No breather for Putin—or ruble—as Russia's economy slumps

The Russian ruble tumbled on Monday, building on 2014's record decline, after new figures showed the country's economy shrunk in November for the first time in over five years.

The U.S dollar rose as high as 58.91 against the ruble on Monday—a more than a 9.5 percent change—after the Russian economy ministry said that the country's gross domestic product (GDP) fell by 0.5 percent last month. This was the first drop since September 2009, according to Reuters, and comes after the Russian government forecast that GDP could decline by as much as 4 percent next year.

Russia's manufacturing sector also shrank for the first time in six months in December, according to the HSBC purchasing managers' index out Monday.

People walk past boards showing currency exchange rates in Moscow, December 17, 2014.
Maxim Zmeyev | Reuters
People walk past boards showing currency exchange rates in Moscow, December 17, 2014.

The renewed ruble turmoil came after a few days of stabilization that saw Moscow attempt to reassure markets the worst was over. Finance Minister Anton Siluanov said that liquidity fears had receded and the currency had found its equilibrium, the U.K.'s Financial Times newspaper reported on Christmas Day.

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The ruble has declined around 70 percent since the start of the year, taking a hit on the military incursions in Ukraine and the subsequent imposition of international economic sanctions on Russia.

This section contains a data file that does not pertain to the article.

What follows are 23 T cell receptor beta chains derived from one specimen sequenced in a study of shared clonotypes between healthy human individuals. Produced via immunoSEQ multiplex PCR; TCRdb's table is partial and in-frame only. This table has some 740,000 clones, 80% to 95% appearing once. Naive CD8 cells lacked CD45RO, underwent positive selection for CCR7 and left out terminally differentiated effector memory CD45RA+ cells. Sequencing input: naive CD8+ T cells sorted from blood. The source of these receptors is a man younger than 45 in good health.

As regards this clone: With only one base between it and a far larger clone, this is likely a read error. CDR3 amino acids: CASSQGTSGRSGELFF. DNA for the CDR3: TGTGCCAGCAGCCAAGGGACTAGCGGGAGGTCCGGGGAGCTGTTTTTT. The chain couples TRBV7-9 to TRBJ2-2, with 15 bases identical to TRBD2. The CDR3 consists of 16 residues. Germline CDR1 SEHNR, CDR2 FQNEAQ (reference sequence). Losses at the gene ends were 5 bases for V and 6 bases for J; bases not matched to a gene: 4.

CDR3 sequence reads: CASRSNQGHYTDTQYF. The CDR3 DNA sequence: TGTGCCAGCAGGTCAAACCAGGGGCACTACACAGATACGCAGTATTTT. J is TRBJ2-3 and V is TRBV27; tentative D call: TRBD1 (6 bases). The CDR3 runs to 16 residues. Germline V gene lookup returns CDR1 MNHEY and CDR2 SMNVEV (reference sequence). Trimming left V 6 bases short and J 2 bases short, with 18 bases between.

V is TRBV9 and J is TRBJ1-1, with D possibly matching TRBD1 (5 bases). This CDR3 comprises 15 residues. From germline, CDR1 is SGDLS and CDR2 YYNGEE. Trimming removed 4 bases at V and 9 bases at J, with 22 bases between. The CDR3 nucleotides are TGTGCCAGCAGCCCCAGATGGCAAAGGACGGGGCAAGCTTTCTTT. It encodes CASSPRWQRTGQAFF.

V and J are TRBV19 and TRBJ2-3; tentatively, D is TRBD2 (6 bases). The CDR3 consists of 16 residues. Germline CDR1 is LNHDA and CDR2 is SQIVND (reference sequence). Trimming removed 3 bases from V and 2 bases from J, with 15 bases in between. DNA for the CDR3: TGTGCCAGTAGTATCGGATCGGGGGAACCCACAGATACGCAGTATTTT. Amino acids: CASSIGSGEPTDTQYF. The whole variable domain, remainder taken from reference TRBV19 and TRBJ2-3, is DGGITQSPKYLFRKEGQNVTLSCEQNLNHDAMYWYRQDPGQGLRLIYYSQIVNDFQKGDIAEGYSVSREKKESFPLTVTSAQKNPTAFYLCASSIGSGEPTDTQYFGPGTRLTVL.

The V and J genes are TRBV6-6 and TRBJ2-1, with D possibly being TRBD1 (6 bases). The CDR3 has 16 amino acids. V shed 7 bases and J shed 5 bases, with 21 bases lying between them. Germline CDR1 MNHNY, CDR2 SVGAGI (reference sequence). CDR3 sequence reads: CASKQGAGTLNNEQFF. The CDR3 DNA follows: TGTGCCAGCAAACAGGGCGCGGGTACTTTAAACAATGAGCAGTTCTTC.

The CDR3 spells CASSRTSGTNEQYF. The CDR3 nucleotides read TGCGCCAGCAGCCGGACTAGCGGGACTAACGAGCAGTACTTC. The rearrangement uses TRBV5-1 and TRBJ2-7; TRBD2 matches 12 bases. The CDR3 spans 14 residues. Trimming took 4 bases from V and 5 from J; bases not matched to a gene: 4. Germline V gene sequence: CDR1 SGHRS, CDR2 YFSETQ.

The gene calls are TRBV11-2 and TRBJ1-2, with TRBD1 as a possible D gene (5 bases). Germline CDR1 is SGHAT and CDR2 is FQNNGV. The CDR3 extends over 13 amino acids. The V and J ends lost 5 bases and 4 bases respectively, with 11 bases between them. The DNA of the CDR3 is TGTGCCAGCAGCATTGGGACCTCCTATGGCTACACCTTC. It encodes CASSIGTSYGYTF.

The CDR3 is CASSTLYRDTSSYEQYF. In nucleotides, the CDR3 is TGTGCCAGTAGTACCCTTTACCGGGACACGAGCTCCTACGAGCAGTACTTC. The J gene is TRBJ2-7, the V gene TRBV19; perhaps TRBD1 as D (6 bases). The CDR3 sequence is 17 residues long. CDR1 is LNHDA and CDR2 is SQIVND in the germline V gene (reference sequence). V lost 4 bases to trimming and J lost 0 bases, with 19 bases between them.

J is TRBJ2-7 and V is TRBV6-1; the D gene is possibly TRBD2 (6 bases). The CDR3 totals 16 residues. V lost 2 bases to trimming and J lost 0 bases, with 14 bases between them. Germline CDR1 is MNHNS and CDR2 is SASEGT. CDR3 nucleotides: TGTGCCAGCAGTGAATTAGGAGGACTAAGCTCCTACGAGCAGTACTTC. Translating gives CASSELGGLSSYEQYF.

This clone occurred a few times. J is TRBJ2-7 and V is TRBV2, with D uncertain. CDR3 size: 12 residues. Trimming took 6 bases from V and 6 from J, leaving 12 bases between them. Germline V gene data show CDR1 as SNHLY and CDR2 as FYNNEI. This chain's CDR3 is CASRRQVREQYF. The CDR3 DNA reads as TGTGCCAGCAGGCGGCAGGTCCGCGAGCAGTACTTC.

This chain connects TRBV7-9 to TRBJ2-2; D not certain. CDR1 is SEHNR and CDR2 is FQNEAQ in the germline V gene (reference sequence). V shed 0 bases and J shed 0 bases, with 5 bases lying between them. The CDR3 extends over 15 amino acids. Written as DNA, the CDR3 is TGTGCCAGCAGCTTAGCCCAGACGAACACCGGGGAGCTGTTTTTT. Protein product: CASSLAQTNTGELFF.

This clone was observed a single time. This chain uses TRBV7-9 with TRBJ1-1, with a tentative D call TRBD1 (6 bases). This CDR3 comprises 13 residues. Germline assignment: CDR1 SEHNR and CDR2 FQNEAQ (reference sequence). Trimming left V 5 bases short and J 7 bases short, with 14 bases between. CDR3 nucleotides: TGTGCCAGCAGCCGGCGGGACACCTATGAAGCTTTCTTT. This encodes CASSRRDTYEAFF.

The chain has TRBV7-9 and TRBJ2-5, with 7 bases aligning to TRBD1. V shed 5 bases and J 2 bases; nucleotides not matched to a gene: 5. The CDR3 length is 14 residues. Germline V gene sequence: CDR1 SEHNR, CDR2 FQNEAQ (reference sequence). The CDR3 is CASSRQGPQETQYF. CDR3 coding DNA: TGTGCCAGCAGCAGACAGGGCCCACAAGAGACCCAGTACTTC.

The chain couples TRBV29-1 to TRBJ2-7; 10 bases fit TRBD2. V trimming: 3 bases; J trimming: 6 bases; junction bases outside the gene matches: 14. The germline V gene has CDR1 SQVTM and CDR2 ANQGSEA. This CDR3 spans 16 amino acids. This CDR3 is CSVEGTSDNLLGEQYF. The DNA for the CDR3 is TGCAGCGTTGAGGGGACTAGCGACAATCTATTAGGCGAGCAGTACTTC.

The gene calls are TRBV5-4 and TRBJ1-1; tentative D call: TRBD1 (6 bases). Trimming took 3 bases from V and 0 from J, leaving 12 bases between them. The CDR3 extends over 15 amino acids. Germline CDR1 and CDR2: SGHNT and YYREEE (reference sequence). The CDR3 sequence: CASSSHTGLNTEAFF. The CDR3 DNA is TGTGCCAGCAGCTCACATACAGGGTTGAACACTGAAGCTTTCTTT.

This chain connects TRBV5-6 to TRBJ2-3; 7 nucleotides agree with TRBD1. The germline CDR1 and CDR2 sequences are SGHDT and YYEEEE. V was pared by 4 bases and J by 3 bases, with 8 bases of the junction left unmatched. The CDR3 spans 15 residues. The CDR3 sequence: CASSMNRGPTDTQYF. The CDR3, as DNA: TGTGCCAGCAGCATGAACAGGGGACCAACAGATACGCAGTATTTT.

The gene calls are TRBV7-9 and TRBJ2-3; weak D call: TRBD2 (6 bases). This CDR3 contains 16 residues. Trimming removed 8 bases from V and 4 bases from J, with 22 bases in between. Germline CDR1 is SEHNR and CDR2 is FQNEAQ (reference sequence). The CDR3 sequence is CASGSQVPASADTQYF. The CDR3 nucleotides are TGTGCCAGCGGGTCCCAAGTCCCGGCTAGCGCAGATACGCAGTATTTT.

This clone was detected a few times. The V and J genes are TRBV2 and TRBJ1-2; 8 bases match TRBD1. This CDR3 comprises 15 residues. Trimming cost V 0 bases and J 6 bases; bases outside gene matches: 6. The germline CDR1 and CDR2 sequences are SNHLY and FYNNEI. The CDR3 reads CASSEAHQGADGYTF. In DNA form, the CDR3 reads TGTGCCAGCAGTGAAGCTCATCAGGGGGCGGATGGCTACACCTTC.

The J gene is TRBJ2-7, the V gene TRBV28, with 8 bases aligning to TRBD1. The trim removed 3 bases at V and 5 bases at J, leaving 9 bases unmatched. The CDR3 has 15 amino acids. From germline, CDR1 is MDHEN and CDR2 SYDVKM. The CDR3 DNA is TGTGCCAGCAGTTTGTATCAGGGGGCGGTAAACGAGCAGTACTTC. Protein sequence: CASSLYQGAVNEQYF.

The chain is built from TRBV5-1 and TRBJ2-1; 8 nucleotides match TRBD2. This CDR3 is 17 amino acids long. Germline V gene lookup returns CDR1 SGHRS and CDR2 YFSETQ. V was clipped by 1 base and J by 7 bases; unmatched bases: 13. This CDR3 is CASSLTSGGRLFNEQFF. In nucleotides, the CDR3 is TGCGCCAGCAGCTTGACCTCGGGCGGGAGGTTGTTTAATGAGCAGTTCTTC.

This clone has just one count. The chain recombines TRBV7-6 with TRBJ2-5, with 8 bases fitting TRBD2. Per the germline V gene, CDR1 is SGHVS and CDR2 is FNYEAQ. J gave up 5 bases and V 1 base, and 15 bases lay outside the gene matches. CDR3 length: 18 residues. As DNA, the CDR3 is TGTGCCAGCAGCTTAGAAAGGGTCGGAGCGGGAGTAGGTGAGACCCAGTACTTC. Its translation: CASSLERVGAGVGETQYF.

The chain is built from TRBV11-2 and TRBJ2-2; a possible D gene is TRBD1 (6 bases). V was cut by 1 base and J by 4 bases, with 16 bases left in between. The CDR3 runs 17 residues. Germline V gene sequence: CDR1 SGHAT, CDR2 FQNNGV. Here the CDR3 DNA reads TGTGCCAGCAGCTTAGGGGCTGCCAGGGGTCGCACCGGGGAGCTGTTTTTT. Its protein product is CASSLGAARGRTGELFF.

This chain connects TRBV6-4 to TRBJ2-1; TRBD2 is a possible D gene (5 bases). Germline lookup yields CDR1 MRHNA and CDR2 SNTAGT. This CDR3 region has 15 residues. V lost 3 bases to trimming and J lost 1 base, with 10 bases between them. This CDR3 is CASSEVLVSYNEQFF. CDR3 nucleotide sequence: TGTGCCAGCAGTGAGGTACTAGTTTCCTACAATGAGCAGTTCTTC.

Investor concerns have also focused on the country's slowing domestic economy and the potential hit from the dramatic slump in international oil prices.

Boris Schlossberg, managing director of currency strategy at BK Asset Management, told CNBC that Russia's fortunes were heavily tied to the price of oil next year.

"If you have oil staying at $50 for a year it's really going to create a tremendous amount of pressure over there," he said.

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Nick Hungerford, the director and CEO of investment firm Nutmeg, said he was avoiding assets with exposure to Russia, both in his personal and professional investment portfolio, because of the "confused" political situation.

"We're not touching them; I don't think many people are," he told CNBC Monday. "Simply, you don't know what's going to happen."

—CNBC's Everett Rosenfeld contributed tot his report.